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Home > Press > New single-photon Raman lidar can monitor for underwater oil leaks: System could be used aboard underwater vehicles for many applications

Researchers developed a single-photon Raman lidar system that operates underwater and can remotely distinguish various substances They demonstrated the system by using it to detect varying thicknesses of gasoline oil in a quartz cell that was 12 meters away from the system in a large pool.

CREDIT
Mingjia Shangguan, Xiamen University
Researchers developed a single-photon Raman lidar system that operates underwater and can remotely distinguish various substances They demonstrated the system by using it to detect varying thicknesses of gasoline oil in a quartz cell that was 12 meters away from the system in a large pool. CREDIT Mingjia Shangguan, Xiamen University

Abstract:
Researchers report a new single-photon Raman lidar system that operates underwater and can remotely distinguish various substances. They also show that the new system can detect the thickness of the oil underwater up to 12 m away, which could be useful for detecting oil spills.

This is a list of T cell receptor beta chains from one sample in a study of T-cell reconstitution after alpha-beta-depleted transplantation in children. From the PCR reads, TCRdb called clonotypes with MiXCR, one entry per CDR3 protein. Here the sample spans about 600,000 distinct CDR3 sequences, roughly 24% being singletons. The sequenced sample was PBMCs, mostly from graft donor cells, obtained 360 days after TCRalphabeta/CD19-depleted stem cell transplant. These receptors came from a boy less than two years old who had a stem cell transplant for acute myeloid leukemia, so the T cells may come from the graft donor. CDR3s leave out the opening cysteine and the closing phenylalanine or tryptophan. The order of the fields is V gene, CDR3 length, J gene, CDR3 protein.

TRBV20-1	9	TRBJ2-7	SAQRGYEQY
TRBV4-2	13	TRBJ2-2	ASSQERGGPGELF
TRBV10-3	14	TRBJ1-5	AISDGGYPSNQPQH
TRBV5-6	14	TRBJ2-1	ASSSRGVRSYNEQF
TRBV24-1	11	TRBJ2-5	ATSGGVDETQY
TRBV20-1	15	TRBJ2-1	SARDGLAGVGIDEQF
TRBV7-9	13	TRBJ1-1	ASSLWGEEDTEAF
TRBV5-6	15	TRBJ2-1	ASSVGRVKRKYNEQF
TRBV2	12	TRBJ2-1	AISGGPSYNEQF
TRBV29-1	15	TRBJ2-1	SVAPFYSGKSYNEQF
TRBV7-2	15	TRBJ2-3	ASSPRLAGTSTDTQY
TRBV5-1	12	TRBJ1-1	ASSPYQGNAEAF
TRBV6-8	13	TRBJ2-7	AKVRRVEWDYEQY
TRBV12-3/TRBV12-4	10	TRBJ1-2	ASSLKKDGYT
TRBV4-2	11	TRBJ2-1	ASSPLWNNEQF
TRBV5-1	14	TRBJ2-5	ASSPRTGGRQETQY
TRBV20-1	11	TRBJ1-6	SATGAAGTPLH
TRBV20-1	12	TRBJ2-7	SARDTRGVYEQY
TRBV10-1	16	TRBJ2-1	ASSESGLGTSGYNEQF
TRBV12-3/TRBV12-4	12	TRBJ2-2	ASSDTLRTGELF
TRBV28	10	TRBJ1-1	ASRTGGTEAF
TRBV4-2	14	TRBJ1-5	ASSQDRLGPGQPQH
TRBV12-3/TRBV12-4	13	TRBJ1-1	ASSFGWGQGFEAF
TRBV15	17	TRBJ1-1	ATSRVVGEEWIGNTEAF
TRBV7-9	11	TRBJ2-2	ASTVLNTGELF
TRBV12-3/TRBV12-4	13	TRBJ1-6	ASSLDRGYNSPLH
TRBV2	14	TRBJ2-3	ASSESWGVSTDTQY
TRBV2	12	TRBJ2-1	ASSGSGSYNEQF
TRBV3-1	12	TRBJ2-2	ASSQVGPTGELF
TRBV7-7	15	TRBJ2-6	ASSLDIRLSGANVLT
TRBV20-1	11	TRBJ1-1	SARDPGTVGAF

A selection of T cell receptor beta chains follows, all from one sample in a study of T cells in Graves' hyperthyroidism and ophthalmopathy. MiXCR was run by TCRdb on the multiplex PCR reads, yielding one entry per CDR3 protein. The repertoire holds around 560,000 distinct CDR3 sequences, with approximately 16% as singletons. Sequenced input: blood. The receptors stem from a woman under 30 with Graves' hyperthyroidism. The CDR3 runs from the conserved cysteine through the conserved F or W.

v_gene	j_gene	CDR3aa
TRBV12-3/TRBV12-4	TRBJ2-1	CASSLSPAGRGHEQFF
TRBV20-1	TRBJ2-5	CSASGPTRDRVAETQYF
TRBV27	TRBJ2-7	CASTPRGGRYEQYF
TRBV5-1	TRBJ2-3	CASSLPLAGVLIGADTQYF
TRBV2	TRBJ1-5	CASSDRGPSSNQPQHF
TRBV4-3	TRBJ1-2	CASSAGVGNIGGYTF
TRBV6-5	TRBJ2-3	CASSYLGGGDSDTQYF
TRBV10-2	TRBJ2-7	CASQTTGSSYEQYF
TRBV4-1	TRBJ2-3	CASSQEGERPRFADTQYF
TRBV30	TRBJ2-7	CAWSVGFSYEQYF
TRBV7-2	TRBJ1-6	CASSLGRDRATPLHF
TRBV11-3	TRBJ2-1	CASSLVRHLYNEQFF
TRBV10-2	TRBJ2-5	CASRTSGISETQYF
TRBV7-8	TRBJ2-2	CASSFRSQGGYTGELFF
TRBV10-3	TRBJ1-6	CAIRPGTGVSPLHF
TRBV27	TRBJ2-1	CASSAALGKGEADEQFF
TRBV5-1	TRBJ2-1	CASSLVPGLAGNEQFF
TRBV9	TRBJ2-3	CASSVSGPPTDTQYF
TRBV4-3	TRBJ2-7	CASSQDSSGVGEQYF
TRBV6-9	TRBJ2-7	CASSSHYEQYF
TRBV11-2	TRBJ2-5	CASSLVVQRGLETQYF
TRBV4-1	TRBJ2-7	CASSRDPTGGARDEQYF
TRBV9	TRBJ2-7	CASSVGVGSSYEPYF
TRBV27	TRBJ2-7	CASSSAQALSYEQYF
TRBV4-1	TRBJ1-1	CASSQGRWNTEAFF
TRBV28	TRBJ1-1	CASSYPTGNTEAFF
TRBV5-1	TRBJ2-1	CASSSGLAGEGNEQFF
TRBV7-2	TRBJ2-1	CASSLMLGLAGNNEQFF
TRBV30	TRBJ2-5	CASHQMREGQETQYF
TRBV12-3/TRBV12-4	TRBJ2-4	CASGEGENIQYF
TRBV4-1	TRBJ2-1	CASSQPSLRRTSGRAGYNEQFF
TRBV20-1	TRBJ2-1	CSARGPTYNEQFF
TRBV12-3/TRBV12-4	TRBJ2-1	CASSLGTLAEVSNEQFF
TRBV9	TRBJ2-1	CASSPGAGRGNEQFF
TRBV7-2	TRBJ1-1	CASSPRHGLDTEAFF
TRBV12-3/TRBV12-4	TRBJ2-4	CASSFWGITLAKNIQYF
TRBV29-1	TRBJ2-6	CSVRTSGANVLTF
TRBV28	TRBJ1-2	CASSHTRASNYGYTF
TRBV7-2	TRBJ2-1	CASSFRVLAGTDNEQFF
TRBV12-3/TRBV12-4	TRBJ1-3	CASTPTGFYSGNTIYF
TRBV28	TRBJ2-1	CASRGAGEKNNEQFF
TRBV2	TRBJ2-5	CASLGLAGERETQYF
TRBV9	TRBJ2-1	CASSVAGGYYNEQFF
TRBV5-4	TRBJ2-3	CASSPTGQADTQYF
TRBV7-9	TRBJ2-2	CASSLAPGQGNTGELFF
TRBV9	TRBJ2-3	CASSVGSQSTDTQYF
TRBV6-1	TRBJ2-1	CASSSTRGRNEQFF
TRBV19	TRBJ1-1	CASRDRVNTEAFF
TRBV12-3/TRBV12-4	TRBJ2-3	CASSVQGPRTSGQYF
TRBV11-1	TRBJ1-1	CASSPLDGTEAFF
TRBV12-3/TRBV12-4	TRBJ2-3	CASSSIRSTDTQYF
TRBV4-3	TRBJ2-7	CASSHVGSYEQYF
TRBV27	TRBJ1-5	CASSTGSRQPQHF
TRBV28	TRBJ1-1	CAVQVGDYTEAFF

New single-photon Raman lidar can monitor for underwater oil leaks: System could be used aboard underwater vehicles for many applications

Washington, DC | Posted on June 30th, 2023

“Differentiating substances in water and detecting their distribution characteristics in the ocean are of great significance for marine monitoring and scientific research,” said research team leader Mingjia Shangguan from Xiamen University in China. “For instance, the remote sensing of underwater oil that we demonstrated could be useful for monitoring leaks in underwater oil pipelines.”

Although lidar approaches based on Raman signals have been previously used for detection of underwater substances, existing systems are impractical because they are bulky and require large amounts of power.

In the Optica Publishing Group journal Applied Optics, the researchers describe their new lidar system, which uses just 1 μJ of pulse energy and 22.4 mm of receiver aperture. The entire lidar system is 40 cm long with a diameter of 20 cm and can be operated up to 1 km underwater. To boost sensitivity, the researchers incorporated single-photon detection into their compact underwater Raman lidar system.

“Mounting an underwater Raman lidar system on an autonomous underwater vehicle or remotely operated vehicle could enable monitoring for leaks in underwater oil pipelines,” said Shangguan. “It could potentially also be used to explore oceanic resources or be applied in detecting seafloor sediment types, such as coral reefs.”

Single-photon sensitivity in underwater lidar

Traditional lidar systems designed to operate above water on ships, aircraft or satellites can achieve large-scale ocean profiling, but their detection depth is limited, especially during rough sea conditions. Raman lidar systems, however, can be used for analysis underwater at different depths without being affected by sea conditions.